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    Thursday, January 5, 2012

    Raising a Super Hero

      I simply love being a Daddy, I can't get enough of it sometimes...other times, it can be tough...but on the whole, I love it! 
    Raising a boy especially can be challenging and super fun all at the same time, especially a boy who thinks he's a super hero! That is my son.  He IS a super-hero.   He is also a complete hoot who continuously says things like:
    MJ: daddy are you sick?
    Me: no MJ are you sick?
    MJ: no, I'm just Spiderman
    When playing with Amelia's (his little sister) cheerleader rubber ducky MJ : "I like cheerleaders! They're hot and they burn my mouth!"
    MJ: mommy I want your coffee
    Me: no MJ you can't have it
    MJ: I can!
    Me: no you can't buddy its for adults
    MJ: Daddy, I'm a poop fake...so I can!
    My son is (in his mind) a super hero that speaks his mind.  Each day he wears a different super-hero shirt and he claims he is that particular hero for that day.  For me, I love this!  Not only am I a huge super-hero fan myself but my son sees himself in a way I as an adult no longer can...he sees that he can be anything he sets his mind to.  He sees a world of possibilities without the limitations I as an adult have.

    I think this is something to be cultivated, not stifled.  I think too often, we are quick to stifle our children's creativity and imagination and self-image.  We give our cynicism, we give our fears and we give our doubts to our children.  We say: "no, you can't be that" or "that's dangerous".  In this and our sometimes "overprotective" parenting I think we fail to cultivate our children's hearts.   When we fail to cultivate their hearts we can hinder them for the long run.

      As a Daddy, I wrestle with my son, I chase him while I pretend to be "The silly Joker" and he is Batman.  I read stories to my son, I teach him how to be a hero and how we are to save the Princesses in our lives (Mommy and Amelia).  I cultivate his warrior spirit and challenge him to act like Jesus.  I teach my son that the dinner table is the only place he can't say "poopy" because it messes with people's eating, but I then say: "saying poopy anywhere else is OK".  I show my son how to love Mommy and love Amelia by giving tender kisses and hugs.  I teach my son the importance of cleaning the house and helping Mommy feel special by doing the dishes.  I do this all in his super-hero language, cultivating the good stuff inside his little 2 year old mind.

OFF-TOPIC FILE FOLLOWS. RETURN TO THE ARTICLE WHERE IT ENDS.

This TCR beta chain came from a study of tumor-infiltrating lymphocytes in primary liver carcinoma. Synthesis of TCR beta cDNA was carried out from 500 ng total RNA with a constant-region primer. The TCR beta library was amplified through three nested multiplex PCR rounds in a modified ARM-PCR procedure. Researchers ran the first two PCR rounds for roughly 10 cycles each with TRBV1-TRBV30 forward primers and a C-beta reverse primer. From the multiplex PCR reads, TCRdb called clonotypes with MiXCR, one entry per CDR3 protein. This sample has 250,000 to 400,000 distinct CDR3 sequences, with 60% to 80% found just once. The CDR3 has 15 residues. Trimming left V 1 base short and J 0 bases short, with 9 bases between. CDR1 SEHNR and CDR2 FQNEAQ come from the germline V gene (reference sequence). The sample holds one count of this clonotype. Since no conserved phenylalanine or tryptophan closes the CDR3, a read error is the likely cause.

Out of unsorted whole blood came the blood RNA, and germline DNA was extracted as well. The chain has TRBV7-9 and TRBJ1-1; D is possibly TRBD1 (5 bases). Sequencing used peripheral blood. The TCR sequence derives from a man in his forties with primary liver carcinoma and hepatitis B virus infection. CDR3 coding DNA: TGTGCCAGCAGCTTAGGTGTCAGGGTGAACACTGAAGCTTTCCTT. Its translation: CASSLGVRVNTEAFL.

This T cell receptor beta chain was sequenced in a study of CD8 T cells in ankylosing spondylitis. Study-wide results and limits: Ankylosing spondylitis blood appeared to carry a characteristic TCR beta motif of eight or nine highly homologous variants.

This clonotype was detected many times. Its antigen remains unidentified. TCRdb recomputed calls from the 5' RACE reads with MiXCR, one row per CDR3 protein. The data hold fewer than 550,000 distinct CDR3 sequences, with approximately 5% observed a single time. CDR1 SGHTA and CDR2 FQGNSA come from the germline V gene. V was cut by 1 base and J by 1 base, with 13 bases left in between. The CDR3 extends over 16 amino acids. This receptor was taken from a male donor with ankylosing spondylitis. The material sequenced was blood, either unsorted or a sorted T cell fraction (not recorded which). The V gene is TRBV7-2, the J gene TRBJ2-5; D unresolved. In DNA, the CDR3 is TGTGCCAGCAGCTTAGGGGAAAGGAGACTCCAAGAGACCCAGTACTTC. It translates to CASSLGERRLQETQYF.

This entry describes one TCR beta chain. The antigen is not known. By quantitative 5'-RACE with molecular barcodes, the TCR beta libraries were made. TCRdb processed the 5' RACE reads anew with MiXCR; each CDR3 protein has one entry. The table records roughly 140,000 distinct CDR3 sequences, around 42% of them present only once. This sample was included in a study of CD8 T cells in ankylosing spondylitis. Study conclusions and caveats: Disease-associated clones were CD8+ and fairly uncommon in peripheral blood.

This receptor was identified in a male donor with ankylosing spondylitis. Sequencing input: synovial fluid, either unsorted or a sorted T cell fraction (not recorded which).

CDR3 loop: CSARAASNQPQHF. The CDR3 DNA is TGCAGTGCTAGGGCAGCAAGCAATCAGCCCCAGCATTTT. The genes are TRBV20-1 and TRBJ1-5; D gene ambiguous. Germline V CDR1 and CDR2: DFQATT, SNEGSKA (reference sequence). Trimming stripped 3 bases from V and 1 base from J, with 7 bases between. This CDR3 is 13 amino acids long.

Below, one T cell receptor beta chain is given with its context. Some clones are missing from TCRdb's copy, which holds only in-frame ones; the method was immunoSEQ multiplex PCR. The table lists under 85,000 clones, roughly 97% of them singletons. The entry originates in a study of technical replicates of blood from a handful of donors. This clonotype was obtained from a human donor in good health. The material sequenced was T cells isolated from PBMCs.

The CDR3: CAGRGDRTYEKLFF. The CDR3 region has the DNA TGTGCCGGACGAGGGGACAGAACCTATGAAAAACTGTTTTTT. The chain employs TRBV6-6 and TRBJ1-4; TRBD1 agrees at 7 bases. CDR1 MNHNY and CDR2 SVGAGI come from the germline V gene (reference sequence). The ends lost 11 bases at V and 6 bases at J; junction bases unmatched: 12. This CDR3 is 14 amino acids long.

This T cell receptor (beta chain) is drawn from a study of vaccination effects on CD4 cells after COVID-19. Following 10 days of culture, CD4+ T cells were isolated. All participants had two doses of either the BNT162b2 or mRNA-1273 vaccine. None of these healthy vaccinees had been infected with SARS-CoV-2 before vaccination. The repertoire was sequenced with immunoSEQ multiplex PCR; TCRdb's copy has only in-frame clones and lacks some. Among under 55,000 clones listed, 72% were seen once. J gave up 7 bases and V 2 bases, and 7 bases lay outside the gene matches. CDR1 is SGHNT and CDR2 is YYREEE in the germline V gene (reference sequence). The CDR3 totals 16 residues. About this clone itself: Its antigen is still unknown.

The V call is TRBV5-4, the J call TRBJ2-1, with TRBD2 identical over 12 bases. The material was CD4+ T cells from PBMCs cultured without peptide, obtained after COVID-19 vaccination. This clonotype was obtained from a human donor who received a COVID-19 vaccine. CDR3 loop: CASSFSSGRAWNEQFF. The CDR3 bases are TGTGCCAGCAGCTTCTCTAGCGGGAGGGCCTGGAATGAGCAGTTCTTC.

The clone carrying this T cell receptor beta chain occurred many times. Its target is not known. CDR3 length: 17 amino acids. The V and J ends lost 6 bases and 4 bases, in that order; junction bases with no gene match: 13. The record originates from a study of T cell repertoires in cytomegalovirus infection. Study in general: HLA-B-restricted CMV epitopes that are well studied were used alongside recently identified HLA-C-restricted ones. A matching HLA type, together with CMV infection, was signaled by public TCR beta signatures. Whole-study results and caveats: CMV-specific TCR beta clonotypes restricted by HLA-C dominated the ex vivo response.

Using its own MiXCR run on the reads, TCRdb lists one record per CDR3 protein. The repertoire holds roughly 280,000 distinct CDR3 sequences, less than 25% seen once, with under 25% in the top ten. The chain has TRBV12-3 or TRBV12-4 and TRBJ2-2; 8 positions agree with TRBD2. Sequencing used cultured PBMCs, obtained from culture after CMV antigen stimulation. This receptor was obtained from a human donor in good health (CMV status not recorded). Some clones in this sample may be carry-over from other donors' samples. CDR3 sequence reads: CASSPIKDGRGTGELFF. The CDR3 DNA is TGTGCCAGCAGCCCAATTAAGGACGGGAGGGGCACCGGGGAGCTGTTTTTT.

Many may disagree with these things and my approach to them but this is how I Daddy my Super-Hero.  

    I also Daddy by letting MJ try "risky" (to him) things.  For example one time he wanted to jump from a foot stool to the ground.  Hilary had a really tough time with this because he could get hurt.  I told her: "We have got to let him make this jump because if he makes it, imagine how powerful he will feel and how excited he will be at his success.  If he falls, we are right here to comfort him and challenge him to try again".  She eventually relented and we allowed MJ to jump.

    He landed it perfect and the look of sheer excitement went on his face, because he conquered what seemed like a huge challenge!

    As parents, it's not easy to watch our kids do these things, but when they do and they accomplish them without us they grow.

      I think this is particularly important for young men these days.  So many young men have been raised by overprotective parents and these men aren't acting as men.  I do not mean to knock moms, its simply a fact that moms are more protective of their kids than a father is, so things like risk taking and adventures and "being a super-hero" are things that mothers frown upon more often.  

    If a boy doesn't know how to take risks, go on adventures and be a super-hero, he will seek these things as a "man"  in unhealthy ways...or, he will become a lump who does all his adventuring,  "hero-ing" and risk taking on a video game or vicariously through movies.  Which leaves the woman he is supposed to love and rescue forgotten and alone.  More and more men are walking away from wives and families...I do not want my son to be among that number.  I desire to teach him how to be a good man, husband and daddy.

    I love being a Daddy and I love teaching my son about being a hero, going on adventures and taking risks.  I'm not saying I got it perfect, but this a little window in how I am raising my little Super-Hero!


    Unknown said...

    I agree with e erything except I was taught pretending to be a superhero already in existence isn't using there imaginations but someone else's! Other then that right on!